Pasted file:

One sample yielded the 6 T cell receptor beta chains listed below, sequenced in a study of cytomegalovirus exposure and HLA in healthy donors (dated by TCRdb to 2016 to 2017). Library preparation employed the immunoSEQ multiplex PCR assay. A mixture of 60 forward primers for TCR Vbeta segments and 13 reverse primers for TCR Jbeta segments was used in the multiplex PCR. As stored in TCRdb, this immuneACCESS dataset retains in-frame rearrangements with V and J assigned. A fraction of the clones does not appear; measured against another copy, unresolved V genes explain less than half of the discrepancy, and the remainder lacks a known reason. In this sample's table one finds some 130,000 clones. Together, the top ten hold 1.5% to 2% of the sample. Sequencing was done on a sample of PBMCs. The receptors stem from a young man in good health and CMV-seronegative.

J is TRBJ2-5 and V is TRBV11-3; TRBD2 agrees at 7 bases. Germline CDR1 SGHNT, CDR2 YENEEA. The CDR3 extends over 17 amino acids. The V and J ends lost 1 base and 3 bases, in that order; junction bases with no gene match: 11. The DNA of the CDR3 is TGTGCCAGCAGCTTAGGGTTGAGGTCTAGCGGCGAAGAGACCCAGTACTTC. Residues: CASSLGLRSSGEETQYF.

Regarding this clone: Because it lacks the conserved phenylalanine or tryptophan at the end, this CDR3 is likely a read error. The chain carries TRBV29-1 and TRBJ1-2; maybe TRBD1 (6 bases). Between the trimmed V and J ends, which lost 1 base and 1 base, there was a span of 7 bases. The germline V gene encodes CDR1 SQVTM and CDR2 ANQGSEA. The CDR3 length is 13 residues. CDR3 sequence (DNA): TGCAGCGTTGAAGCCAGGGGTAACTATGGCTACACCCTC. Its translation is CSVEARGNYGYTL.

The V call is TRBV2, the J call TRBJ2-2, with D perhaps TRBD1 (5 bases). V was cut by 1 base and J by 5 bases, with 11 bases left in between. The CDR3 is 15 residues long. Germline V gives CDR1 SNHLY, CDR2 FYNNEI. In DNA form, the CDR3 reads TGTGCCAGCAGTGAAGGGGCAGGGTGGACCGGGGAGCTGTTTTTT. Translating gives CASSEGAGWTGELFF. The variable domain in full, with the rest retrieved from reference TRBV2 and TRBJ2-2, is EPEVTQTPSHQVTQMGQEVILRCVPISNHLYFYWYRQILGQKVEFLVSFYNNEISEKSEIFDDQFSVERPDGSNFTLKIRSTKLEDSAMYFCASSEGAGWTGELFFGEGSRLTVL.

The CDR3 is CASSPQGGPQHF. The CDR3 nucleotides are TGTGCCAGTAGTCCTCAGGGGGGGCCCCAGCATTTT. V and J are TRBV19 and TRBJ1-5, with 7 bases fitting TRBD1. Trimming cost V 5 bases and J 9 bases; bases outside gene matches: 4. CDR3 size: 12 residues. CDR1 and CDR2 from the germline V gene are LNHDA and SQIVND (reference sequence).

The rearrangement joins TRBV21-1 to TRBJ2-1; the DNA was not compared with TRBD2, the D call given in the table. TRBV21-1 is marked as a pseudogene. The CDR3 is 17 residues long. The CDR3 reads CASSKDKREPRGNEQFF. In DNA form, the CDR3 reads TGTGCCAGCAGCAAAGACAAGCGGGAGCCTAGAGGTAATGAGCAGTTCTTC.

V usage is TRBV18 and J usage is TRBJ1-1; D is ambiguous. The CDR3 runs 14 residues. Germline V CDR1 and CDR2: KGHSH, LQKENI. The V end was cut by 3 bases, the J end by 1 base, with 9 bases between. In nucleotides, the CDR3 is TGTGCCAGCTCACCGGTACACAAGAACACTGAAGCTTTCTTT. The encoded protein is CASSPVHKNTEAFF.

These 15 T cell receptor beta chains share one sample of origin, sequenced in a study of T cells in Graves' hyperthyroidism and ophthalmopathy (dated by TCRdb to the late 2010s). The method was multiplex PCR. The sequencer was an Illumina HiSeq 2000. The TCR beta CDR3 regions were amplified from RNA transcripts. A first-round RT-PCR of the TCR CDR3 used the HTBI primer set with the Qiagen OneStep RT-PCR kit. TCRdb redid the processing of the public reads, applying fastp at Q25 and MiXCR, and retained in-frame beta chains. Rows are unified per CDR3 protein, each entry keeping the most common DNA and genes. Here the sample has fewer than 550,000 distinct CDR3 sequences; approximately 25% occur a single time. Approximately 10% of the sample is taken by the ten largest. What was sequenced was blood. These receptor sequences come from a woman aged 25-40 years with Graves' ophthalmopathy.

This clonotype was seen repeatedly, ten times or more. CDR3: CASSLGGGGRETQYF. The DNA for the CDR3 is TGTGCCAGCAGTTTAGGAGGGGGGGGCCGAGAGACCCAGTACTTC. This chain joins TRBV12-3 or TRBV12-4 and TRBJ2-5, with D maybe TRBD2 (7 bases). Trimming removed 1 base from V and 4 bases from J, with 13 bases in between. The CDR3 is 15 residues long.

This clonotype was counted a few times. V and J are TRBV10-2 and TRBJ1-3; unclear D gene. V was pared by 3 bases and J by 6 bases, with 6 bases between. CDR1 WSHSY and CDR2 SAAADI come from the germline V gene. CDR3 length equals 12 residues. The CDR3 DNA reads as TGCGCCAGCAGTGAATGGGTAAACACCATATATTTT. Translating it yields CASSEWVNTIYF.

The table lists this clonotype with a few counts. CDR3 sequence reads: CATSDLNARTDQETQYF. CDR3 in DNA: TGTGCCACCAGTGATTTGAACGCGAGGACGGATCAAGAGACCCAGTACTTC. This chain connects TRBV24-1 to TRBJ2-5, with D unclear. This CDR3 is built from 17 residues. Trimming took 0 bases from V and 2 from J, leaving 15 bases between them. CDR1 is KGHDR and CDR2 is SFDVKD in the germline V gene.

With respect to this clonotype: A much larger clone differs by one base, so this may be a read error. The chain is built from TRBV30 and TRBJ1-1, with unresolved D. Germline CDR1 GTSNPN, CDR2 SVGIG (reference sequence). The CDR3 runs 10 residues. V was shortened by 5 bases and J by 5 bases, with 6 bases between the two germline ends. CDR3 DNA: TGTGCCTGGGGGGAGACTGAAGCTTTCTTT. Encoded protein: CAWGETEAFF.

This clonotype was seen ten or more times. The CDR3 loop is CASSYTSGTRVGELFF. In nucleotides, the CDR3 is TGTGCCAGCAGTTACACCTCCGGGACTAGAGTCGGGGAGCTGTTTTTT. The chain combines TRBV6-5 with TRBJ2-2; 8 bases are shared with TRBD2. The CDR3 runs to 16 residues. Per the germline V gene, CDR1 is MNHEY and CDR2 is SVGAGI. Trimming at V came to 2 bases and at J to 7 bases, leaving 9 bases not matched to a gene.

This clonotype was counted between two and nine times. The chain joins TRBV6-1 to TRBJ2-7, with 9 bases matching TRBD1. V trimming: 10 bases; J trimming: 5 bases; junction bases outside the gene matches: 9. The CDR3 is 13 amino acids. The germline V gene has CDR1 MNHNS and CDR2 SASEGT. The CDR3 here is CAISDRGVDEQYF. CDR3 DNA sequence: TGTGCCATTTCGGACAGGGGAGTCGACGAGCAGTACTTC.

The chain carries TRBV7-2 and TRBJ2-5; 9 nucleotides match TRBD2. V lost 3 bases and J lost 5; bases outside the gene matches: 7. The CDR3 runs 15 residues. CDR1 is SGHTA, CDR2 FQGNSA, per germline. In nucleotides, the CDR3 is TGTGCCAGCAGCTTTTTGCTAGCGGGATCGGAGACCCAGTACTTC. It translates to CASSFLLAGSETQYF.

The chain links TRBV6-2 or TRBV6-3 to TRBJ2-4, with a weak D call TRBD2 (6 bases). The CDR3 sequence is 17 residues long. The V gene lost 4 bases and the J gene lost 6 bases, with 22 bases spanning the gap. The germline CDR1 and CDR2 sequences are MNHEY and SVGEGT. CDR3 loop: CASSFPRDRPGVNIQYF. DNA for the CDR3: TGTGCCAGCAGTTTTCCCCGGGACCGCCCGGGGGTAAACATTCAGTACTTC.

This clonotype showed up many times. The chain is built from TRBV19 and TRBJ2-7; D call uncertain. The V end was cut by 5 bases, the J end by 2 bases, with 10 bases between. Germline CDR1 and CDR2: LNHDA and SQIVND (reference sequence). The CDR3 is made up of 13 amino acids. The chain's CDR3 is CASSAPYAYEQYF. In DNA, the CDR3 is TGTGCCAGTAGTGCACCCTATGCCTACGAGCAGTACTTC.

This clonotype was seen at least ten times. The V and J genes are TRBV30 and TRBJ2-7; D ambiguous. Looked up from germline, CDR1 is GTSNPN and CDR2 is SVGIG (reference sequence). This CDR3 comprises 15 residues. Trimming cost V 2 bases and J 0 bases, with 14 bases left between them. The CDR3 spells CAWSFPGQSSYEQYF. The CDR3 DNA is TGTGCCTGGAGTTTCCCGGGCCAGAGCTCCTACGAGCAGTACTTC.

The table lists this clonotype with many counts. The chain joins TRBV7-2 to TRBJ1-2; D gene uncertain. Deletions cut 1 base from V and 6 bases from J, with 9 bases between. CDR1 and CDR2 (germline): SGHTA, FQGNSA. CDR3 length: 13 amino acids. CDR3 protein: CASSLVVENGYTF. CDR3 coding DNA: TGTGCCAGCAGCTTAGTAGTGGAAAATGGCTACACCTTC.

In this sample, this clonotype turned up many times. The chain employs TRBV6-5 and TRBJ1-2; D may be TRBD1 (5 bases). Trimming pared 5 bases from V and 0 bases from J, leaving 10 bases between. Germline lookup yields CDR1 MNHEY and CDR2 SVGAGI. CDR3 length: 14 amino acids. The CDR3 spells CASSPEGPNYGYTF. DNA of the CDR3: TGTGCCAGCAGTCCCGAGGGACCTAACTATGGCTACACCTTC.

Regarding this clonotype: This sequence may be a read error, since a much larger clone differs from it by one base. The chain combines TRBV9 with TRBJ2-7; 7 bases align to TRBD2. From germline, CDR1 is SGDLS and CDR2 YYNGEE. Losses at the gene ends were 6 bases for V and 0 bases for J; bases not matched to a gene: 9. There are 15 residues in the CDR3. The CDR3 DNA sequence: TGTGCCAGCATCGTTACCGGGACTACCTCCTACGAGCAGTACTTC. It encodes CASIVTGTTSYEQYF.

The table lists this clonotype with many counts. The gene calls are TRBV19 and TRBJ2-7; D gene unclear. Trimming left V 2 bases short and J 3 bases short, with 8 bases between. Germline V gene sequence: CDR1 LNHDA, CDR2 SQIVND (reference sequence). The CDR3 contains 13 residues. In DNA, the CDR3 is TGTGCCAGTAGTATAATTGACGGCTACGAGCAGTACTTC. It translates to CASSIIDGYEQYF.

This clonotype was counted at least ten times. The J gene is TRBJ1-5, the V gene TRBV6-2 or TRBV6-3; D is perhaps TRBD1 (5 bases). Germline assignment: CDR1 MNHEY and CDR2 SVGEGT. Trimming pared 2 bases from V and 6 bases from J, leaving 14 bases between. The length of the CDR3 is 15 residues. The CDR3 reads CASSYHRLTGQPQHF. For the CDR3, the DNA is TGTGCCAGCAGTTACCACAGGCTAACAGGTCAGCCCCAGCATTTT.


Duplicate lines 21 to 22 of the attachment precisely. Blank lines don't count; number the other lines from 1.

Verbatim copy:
Regarding this clonotype: This sequence may be a read error, since a much larger clone differs from it by one base. The chain combines TRBV9 with TRBJ2-7; 7 bases align to TRBD2. From germline, CDR1 is SGDLS and CDR2 YYNGEE. Losses at the gene ends were 6 bases for V and 0 bases for J; bases not matched to a gene: 9. There are 15 residues in the CDR3. The CDR3 DNA sequence: TGTGCCAGCATCGTTACCGGGACTACCTCCTACGAGCAGTACTTC. It encodes CASIVTGTTSYEQYF.

The table lists this clonotype with many counts. The gene calls are TRBV19 and TRBJ2-7; D gene unclear. Trimming left V 2 bases short and J 3 bases short, with 8 bases between. Germline V gene sequence: CDR1 LNHDA, CDR2 SQIVND (reference sequence). The CDR3 contains 13 residues. In DNA, the CDR3 is TGTGCCAGTAGTATAATTGACGGCTACGAGCAGTACTTC. It translates to CASSIIDGYEQYF.